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Vox Sentences: Hawaiians fight for their sacred land

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Hawaiians protest the building of a telescope on their sacred land; Boris Johnson looks likely to be the UK’s next prime minister.

Hawaiians protest construction of telescope on sacred land

Moment Editorial/Getty Images
  • The construction of a massive telescope on top of a sacred Hawaiian volcano was supposed to begin last week –– but it’s being delayed by local protests. [USA Today / Jay Cannon]
  • After the government blocked the road leading up to the summit to make way for construction trucks, protesters have been forming human blockades, and about 30 elders were arrested last Wednesday as a result. As of now, no trucks have been able to make their way up to the summit. [Reuters / Steve Gorman]
  • Mauna Kea, a dormant volcano, is important to locals because it is believed to be where Hawaiians originated. Many of the natives have also buried their ancestors there. [CNN / Dakin Andone, Sarah Jorgensen, and Polo Sandoval]
  • But to astronomers, Mauna Kea, the highest point in Hawaii, is also one of the world’s best places for looking into space, which is why the summit is already dotted with several telescopes. Locals, however, have finally drawn the line at the Thirty Meter Telescope, which would be the largest telescope in the Northern Hemisphere. [NYT / Mihir Zaveri]
  • Locals tried to fight the telescope in court, which delayed its construction for years, but the state Supreme Court ultimately gave the project a green light in October 2018. [AP / Jennifer Sinco Kelleher]
  • For many locals, their objections go beyond the issue of the telescope: Protesters said that Hawaiians have a long history of being oppressed by foreigners, and they see this as another example of losing their sovereignty. [Popular Science / Kat Eschner]

Boris Johnson is expected to be the UK’s next prime minister

  • The next UK prime minister will be announced tomorrow, and Boris Johnson is expected to win. [BBC]
  • Johnson has gained popularity for his determination to meet the October 31 deadline for leaving the European Union — even if he has to do it without a deal. The other candidate, Foreign Secretary Jeremey Hunt, has also pledged to carry out a no-deal Brexit if needed, though he said he’d be open to delaying Britain’s departure if it could lead to a better deal. [USA Today / Kim Hjelmgaard]
  • The government is already experiencing turmoil as Johnson’s victory grows more and more likely. Alan Duncan, a junior foreign office minister, has resigned amid the possibility of a no-deal Brexit, and several other officials have expressed similar sentiments. [Bloomberg / Alex Morales, Kitty Donaldson, and Joe Mayes]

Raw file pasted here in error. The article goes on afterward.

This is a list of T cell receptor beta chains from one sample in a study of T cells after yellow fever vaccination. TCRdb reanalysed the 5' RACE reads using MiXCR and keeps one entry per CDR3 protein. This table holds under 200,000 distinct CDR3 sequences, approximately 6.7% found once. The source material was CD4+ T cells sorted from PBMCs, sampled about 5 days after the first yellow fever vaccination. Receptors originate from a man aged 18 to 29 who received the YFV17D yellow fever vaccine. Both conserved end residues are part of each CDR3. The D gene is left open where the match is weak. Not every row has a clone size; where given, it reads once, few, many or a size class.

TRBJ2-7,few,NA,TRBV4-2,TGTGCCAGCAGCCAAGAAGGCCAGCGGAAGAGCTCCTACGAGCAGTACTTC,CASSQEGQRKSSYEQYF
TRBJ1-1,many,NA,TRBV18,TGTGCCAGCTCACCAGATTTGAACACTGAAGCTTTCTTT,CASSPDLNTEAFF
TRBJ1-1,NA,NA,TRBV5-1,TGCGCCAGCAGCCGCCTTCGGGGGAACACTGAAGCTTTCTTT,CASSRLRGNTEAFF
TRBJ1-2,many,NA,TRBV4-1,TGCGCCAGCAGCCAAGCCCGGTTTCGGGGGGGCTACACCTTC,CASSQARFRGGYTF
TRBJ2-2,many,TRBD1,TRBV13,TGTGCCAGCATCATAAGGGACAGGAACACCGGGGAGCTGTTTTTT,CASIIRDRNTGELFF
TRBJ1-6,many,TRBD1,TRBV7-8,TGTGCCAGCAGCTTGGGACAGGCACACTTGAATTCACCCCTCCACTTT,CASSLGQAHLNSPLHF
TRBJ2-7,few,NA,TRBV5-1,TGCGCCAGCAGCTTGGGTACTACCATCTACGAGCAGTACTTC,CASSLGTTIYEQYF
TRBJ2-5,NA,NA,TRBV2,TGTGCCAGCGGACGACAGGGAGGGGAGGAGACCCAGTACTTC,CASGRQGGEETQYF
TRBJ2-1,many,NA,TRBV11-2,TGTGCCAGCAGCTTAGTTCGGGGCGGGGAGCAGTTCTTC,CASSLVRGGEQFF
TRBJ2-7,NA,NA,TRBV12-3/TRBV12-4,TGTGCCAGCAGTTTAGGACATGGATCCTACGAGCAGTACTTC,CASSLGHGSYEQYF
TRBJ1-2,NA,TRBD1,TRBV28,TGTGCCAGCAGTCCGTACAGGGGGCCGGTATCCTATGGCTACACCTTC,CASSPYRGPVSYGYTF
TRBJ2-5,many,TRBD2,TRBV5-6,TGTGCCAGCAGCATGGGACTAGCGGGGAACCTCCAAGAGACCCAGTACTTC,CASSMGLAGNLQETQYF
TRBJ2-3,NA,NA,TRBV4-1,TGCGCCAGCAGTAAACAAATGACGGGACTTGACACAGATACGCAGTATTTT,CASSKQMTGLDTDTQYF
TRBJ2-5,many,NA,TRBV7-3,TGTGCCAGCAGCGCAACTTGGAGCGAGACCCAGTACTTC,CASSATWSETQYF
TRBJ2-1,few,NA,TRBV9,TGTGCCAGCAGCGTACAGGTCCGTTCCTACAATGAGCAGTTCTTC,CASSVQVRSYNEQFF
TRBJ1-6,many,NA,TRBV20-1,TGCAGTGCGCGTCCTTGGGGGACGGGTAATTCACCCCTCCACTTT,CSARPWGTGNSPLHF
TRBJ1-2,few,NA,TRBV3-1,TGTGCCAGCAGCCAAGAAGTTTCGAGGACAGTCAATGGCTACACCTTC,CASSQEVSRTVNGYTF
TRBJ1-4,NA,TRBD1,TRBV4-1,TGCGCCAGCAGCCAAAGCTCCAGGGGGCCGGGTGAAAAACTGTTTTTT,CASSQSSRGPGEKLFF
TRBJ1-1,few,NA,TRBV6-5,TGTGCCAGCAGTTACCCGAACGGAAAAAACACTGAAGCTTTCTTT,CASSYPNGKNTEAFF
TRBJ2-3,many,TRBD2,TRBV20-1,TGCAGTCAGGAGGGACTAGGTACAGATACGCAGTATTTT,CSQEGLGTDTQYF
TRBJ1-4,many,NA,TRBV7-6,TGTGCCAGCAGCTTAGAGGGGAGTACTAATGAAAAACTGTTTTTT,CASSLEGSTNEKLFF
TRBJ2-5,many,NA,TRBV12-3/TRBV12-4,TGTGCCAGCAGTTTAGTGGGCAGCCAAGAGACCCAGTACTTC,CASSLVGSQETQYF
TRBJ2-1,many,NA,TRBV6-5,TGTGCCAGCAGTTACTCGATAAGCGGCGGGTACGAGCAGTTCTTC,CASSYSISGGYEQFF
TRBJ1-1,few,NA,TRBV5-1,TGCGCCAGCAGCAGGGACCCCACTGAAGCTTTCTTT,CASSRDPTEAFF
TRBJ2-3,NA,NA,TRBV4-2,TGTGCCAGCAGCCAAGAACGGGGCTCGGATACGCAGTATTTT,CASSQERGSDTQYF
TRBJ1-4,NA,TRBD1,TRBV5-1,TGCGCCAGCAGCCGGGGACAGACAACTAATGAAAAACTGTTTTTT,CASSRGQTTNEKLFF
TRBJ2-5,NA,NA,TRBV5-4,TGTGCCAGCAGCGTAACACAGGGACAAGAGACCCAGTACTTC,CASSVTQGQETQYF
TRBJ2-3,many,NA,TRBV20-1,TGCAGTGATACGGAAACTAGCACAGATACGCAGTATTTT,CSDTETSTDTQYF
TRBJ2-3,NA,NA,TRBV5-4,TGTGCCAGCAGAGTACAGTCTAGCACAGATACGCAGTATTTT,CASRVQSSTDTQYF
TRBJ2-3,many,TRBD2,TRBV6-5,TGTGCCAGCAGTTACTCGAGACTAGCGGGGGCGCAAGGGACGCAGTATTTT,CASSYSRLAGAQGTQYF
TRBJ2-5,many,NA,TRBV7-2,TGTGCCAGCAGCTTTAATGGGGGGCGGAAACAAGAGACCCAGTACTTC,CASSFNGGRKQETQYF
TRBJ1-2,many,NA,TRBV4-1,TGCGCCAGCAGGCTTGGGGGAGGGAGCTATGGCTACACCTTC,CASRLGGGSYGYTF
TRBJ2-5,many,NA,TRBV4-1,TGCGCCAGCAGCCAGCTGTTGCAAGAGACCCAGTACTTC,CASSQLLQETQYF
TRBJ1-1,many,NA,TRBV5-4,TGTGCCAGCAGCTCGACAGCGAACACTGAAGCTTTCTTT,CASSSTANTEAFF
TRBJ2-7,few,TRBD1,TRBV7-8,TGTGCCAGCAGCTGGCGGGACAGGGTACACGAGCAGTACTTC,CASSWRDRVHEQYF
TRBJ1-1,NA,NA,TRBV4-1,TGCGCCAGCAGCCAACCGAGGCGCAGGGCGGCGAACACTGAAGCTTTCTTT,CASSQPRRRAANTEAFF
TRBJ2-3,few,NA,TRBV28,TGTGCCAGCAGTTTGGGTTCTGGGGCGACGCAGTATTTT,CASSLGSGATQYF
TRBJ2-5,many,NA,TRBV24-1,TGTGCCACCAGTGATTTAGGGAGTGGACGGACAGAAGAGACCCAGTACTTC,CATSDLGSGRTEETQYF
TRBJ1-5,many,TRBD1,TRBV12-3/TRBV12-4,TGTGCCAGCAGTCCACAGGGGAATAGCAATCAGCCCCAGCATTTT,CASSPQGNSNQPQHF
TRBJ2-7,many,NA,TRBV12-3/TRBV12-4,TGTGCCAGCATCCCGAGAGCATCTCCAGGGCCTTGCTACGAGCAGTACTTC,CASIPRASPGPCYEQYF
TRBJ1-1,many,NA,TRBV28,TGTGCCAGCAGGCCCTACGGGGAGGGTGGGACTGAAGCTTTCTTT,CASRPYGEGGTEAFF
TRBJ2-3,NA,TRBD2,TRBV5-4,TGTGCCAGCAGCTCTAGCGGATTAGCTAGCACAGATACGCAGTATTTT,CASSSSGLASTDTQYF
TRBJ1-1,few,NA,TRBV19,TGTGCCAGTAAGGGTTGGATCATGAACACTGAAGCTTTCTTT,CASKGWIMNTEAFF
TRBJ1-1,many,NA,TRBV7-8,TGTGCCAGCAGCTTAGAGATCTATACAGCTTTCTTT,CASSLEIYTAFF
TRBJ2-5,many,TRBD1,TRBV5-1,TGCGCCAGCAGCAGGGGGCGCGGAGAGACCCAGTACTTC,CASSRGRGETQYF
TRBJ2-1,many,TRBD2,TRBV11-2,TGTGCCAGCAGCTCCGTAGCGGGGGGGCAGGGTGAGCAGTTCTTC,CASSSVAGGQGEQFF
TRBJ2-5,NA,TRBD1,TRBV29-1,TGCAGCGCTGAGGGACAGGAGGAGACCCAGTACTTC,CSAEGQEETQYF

• Just last week, MPs voted to ban the new prime minister from blocking Parliament between October 9 and December 18 in fear that Johnson would push through a no-deal Brexit without their approval. [BBC]
  • And lawmakers have good reason to worry: The National Institute of Economic and Social Research announced on Monday that there’s already a 25 percent chance that Britain is heading toward a recession and a no-deal Brexit could lead to a “severe downturn” in the economy. [Al Jazeera / Ylenia Gostoli] [Reuters / William James and Elizabeth Piper]
  • Despite politicians’ opposition of Johnson’s leadership, many voters simply want an end to the Brexit debacle and think Johnson seems the most promising candidate to bring it about. [NYT / Ellen Barry]
  • Keep in mind, however, it is only the 160,000 Conservative Party members who vote because only the governing party has a say in who the next prime minister is under the parliamentary system. The other 99 percent of voters are frustrated they don’t get to vote for their future, especially because they are uncomfortable with Jonson’s proposal of a no-deal Brexit. [NYT / Ceylan Yeginsu]
  • While the results of the election might not be much cause for concern for Johnson at this point, ruling over unhappy politicians and voters should be. [Guardian / Rowena Mason]


  • A school district in Pennsylvania sent a threatening letter to parents: pay your child’s lunch debt or risk having your child sent to foster care. [CNN / Amir Vera]
  • Scientists have found a new species of shark in the Gulf of Mexico, and it glows in the dark. The 5.5-inch shark produces a luminous fluid near its gills to attract prey. [CBS News / Caitlin O’Kane]
  • A Democratic state House candidate in Florida told a powerful story about removing 77 bullets from 32 people as an ER doctor following the Pulse nightclub shooting. It turned out she was lying. [Washington Post / Antonia Noori Farzan]
  • After pressure from student activists, Oregon will now allow students to take “mental health days.” Until now, most schools only gave excused absences for physical ailments. [The Hill / Owen Daugherty]
  • Kathy Zhu, a conservative activist at the University of Michigan, was crowned Miss Michigan by the Miss World America organization. A day later, she was stripped of her title for “offensive, insensitive and inappropriate content” on her social media about black and Muslim people. [NYT / Neil Vigdor]


“I believe that this struggle is more about the heart of Hawaii and our sense of self and dignity, especially for the Hawaiian people, than it is about a telescope. It is about cultural recognition and people’s self worth.” [Hawaii Lt. Gov. Josh Green on the need for a peaceful resolution regarding locals’ frustration with the telescope construction]

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How Trump and McConnell are changing the country for a generation. [YouTube / Madeline Marshall]

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